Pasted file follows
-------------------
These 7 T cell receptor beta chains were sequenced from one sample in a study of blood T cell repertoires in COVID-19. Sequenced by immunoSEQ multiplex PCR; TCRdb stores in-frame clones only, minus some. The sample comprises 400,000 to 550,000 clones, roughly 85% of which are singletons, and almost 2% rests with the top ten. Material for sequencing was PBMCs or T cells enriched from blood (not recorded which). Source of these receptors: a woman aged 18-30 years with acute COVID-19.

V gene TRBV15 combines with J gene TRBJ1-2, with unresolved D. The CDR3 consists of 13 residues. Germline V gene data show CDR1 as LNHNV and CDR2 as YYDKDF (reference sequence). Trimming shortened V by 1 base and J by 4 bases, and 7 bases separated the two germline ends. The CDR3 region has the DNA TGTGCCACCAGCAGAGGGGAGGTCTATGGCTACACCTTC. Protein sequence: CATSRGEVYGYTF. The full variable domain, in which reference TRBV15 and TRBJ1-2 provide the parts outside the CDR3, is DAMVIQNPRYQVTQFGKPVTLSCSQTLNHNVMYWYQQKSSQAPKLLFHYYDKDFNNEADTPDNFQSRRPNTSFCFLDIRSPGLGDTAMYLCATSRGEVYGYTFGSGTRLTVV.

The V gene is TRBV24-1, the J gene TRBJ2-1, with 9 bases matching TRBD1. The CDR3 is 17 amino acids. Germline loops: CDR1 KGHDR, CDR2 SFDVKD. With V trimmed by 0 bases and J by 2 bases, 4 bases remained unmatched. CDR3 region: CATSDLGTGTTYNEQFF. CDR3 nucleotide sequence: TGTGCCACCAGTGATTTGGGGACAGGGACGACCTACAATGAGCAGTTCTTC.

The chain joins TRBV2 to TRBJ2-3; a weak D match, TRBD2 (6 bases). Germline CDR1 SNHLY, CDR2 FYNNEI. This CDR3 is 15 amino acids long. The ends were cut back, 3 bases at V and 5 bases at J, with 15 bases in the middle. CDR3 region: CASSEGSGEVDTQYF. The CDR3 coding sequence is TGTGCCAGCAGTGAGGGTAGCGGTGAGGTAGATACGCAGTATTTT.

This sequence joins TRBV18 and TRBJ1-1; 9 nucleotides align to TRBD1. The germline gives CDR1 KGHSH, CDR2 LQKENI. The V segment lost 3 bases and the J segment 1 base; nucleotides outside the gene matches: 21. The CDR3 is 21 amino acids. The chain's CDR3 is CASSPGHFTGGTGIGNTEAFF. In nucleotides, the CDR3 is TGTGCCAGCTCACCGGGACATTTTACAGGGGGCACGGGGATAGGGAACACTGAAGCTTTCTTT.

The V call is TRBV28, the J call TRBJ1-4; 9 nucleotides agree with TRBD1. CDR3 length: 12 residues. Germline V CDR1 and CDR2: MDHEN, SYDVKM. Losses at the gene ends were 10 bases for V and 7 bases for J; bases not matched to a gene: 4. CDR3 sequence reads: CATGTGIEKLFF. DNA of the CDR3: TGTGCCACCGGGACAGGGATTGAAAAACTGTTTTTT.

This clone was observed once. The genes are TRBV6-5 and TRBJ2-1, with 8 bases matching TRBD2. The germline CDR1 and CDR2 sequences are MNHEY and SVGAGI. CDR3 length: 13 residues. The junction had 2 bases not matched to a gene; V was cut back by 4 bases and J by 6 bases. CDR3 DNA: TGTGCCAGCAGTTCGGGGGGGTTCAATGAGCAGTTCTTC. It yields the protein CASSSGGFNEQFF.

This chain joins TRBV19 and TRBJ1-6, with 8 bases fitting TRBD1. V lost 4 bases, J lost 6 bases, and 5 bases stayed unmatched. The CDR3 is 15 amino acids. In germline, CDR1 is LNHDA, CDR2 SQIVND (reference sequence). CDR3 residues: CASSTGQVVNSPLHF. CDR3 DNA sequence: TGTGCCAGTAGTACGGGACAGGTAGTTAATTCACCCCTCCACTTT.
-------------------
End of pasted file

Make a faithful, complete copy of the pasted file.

These 7 T cell receptor beta chains were sequenced from one sample in a study of blood T cell repertoires in COVID-19. Sequenced by immunoSEQ multiplex PCR; TCRdb stores in-frame clones only, minus some. The sample comprises 400,000 to 550,000 clones, roughly 85% of which are singletons, and almost 2% rests with the top ten. Material for sequencing was PBMCs or T cells enriched from blood (not recorded which). Source of these receptors: a woman aged 18-30 years with acute COVID-19.

V gene TRBV15 combines with J gene TRBJ1-2, with unresolved D. The CDR3 consists of 13 residues. Germline V gene data show CDR1 as LNHNV and CDR2 as YYDKDF (reference sequence). Trimming shortened V by 1 base and J by 4 bases, and 7 bases separated the two germline ends. The CDR3 region has the DNA TGTGCCACCAGCAGAGGGGAGGTCTATGGCTACACCTTC. Protein sequence: CATSRGEVYGYTF. The full variable domain, in which reference TRBV15 and TRBJ1-2 provide the parts outside the CDR3, is DAMVIQNPRYQVTQFGKPVTLSCSQTLNHNVMYWYQQKSSQAPKLLFHYYDKDFNNEADTPDNFQSRRPNTSFCFLDIRSPGLGDTAMYLCATSRGEVYGYTFGSGTRLTVV.

The V gene is TRBV24-1, the J gene TRBJ2-1, with 9 bases matching TRBD1. The CDR3 is 17 amino acids. Germline loops: CDR1 KGHDR, CDR2 SFDVKD. With V trimmed by 0 bases and J by 2 bases, 4 bases remained unmatched. CDR3 region: CATSDLGTGTTYNEQFF. CDR3 nucleotide sequence: TGTGCCACCAGTGATTTGGGGACAGGGACGACCTACAATGAGCAGTTCTTC.

The chain joins TRBV2 to TRBJ2-3; a weak D match, TRBD2 (6 bases). Germline CDR1 SNHLY, CDR2 FYNNEI. This CDR3 is 15 amino acids long. The ends were cut back, 3 bases at V and 5 bases at J, with 15 bases in the middle. CDR3 region: CASSEGSGEVDTQYF. The CDR3 coding sequence is TGTGCCAGCAGTGAGGGTAGCGGTGAGGTAGATACGCAGTATTTT.

This sequence joins TRBV18 and TRBJ1-1; 9 nucleotides align to TRBD1. The germline gives CDR1 KGHSH, CDR2 LQKENI. The V segment lost 3 bases and the J segment 1 base; nucleotides outside the gene matches: 21. The CDR3 is 21 amino acids. The chain's CDR3 is CASSPGHFTGGTGIGNTEAFF. In nucleotides, the CDR3 is TGTGCCAGCTCACCGGGACATTTTACAGGGGGCACGGGGATAGGGAACACTGAAGCTTTCTTT.

The V call is TRBV28, the J call TRBJ1-4; 9 nucleotides agree with TRBD1. CDR3 length: 12 residues. Germline V CDR1 and CDR2: MDHEN, SYDVKM. Losses at the gene ends were 10 bases for V and 7 bases for J; bases not matched to a gene: 4. CDR3 sequence reads: CATGTGIEKLFF. DNA of the CDR3: TGTGCCACCGGGACAGGGATTGAAAAACTGTTTTTT.

This clone was observed once. The genes are TRBV6-5 and TRBJ2-1, with 8 bases matching TRBD2. The germline CDR1 and CDR2 sequences are MNHEY and SVGAGI. CDR3 length: 13 residues. The junction had 2 bases not matched to a gene; V was cut back by 4 bases and J by 6 bases. CDR3 DNA: TGTGCCAGCAGTTCGGGGGGGTTCAATGAGCAGTTCTTC. It yields the protein CASSSGGFNEQFF.

This chain joins TRBV19 and TRBJ1-6, with 8 bases fitting TRBD1. V lost 4 bases, J lost 6 bases, and 5 bases stayed unmatched. The CDR3 is 15 amino acids. In germline, CDR1 is LNHDA, CDR2 SQIVND (reference sequence). CDR3 residues: CASSTGQVVNSPLHF. CDR3 DNA sequence: TGTGCCAGTAGTACGGGACAGGTAGTTAATTCACCCCTCCACTTT.